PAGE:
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# FunctionsDetermine the local maxim value of f(x) = ln x / (6*sqrt x).

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Determine the local maxim value of f(x) = ln x / (6*sqrt x).

Posted by l0l1 on May 19, 2011 at 6:48 AM via web and tagged with algebra1, discussion

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To find the local extreme of a function, first we have to determine the critical value of the function.

The critical value of the function is the root of the first derivative of the function. We'll differentiate the function and we'll get:

f'(x) = [ln x / (6*sqrt x)]'

We'll apply the quotient rule:

f'(x) = [(ln x )'* (6*sqrt x) - (ln x)*(6*sqrt x)]/36x

f'(x) = [(6*sqrt x/x) - 6lnx/2sqrtx]/36x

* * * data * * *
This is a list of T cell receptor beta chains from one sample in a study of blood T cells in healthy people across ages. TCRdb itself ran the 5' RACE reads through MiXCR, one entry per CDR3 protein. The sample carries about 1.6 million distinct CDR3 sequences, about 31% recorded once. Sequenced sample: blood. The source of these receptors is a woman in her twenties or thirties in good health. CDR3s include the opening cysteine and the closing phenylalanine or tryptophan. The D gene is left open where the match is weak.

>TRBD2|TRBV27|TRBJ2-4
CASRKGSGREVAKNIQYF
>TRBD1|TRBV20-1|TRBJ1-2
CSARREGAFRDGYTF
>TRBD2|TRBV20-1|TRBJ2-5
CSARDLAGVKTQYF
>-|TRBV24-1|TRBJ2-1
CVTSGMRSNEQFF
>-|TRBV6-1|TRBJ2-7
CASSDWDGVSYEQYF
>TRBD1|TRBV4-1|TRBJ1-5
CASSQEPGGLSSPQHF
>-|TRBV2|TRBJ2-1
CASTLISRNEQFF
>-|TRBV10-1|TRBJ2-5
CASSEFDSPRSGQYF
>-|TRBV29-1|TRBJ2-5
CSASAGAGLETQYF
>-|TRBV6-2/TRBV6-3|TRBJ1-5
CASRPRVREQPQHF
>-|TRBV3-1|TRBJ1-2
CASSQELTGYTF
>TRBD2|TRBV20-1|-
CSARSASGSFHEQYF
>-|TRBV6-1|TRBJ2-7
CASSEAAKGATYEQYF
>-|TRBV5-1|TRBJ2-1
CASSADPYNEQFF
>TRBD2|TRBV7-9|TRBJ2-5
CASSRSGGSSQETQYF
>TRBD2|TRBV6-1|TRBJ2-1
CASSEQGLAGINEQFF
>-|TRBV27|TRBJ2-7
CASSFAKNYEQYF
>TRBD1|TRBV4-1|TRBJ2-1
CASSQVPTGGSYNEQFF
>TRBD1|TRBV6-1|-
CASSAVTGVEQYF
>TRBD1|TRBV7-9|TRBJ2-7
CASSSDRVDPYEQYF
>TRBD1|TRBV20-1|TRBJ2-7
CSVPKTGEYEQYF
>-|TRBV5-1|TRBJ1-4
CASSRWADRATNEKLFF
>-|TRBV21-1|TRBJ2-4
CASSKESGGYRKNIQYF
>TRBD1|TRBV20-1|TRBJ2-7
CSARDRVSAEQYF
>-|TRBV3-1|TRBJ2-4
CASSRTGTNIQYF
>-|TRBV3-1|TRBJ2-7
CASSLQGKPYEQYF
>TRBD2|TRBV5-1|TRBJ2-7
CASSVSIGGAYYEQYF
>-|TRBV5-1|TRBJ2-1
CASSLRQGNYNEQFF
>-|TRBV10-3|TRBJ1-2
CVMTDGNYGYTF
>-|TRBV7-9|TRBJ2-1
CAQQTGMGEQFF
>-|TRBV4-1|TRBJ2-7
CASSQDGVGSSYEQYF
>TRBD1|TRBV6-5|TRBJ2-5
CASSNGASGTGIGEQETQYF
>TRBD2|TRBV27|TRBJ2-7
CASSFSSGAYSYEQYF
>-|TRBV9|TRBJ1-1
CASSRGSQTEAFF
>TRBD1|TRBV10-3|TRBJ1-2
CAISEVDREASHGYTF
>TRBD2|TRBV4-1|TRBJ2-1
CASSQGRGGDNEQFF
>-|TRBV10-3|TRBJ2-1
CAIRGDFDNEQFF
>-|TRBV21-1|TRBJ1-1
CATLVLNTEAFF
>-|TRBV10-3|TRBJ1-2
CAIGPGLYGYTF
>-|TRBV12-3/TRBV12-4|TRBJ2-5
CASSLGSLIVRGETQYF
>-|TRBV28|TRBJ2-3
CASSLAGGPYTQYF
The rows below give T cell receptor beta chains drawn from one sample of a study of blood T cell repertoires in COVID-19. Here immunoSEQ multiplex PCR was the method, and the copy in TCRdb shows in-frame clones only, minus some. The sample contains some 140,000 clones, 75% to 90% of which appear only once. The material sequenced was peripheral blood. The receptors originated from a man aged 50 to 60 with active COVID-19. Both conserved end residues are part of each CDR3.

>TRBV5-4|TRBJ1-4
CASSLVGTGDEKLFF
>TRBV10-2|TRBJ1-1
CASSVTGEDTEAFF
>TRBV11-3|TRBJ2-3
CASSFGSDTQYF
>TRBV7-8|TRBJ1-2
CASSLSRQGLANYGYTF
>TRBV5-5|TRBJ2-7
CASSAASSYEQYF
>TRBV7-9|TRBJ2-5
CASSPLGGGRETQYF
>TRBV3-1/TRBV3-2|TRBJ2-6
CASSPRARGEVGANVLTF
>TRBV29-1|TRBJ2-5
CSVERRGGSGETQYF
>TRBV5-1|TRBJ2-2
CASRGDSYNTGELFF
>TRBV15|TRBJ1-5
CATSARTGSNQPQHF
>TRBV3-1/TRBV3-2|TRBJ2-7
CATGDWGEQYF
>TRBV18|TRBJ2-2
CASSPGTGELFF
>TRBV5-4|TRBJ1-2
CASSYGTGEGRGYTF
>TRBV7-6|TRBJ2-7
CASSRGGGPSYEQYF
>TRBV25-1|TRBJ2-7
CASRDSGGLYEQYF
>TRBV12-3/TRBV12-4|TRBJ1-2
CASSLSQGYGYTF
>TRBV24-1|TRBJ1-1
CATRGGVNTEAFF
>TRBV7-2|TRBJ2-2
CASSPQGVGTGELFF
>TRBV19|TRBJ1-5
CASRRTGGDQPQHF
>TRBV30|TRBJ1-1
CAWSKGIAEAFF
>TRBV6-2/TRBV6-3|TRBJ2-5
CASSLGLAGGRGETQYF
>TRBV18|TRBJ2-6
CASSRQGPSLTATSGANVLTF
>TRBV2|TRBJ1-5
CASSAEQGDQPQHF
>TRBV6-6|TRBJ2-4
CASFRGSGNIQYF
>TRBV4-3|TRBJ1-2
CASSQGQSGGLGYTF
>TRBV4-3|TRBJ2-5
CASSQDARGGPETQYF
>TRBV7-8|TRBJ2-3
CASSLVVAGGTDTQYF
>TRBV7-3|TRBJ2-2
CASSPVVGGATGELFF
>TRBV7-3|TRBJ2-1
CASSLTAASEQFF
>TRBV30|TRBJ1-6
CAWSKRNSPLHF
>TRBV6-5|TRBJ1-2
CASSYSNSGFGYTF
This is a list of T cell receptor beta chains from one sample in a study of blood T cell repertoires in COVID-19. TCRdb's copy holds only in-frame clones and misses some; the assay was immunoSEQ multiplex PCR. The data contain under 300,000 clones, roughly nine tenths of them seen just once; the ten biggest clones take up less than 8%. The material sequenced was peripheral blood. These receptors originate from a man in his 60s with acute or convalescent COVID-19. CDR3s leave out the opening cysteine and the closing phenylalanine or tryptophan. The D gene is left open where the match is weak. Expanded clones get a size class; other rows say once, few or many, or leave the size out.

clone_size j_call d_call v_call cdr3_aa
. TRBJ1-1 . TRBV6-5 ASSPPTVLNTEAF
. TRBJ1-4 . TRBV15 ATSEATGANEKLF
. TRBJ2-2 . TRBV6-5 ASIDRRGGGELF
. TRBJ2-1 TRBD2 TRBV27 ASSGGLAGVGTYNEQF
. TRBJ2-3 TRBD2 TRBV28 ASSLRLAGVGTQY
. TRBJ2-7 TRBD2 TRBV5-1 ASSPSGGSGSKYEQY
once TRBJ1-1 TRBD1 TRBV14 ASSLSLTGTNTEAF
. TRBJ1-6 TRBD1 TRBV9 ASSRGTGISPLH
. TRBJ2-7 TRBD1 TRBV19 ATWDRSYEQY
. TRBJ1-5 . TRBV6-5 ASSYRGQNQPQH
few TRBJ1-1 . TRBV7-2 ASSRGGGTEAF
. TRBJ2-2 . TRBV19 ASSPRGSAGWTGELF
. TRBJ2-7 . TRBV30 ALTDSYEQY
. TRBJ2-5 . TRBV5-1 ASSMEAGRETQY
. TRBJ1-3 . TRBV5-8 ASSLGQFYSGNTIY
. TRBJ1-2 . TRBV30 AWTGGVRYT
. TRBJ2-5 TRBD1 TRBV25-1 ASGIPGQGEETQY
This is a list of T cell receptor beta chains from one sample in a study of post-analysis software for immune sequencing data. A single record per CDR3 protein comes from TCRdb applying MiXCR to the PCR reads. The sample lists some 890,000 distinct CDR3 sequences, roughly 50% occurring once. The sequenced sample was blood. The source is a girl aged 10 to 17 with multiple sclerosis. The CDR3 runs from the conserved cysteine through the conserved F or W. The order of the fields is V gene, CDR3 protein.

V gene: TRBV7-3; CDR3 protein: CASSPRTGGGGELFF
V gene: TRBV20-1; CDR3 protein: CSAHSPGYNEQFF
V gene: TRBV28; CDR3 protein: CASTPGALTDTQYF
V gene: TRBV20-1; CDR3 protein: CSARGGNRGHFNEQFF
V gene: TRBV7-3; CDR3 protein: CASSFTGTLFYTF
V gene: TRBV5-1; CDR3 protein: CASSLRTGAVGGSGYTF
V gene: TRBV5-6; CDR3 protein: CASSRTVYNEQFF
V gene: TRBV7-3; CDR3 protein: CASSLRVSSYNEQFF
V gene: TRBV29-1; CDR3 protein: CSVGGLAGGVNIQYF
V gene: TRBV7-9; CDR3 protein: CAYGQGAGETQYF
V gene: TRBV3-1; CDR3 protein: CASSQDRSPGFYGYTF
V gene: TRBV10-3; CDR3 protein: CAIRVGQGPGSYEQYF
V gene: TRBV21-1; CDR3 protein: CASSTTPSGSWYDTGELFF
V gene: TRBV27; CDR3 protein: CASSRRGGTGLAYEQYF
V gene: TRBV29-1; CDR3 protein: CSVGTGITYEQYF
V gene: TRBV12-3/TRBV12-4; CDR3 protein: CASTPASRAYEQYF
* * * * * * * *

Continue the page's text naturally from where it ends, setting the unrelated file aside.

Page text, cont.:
f'(x) = (18x - 6x*lnx)/72x^2*sqrt x

We'll factorize by 6x:

f'(x) = 6x(3 - lnx)/72x^2*sqrt x

We'll simplify by 6x:

f'(x) = (3 - lnx)/12x*sqrt x

f'(x) = 0

3 - lnx = 0

ln x = 3

x = e^3

The critical value for the given function f(x) is x = e^3.

The local extreme is f( e^3);

f( e^3) = [ln e^3/ (6*sqrt e^3)]

f( e^3) = 3ln e/6e*sqrt e, where ln e = 1

f( e^3) = 1/2e*sqrt e

f( e^3) = 0.10787 (the considered value for e = 2.78 approx.)

Posted by giorgiana1976 on May 19, 2011 at 11:20 AM (Answer #2)

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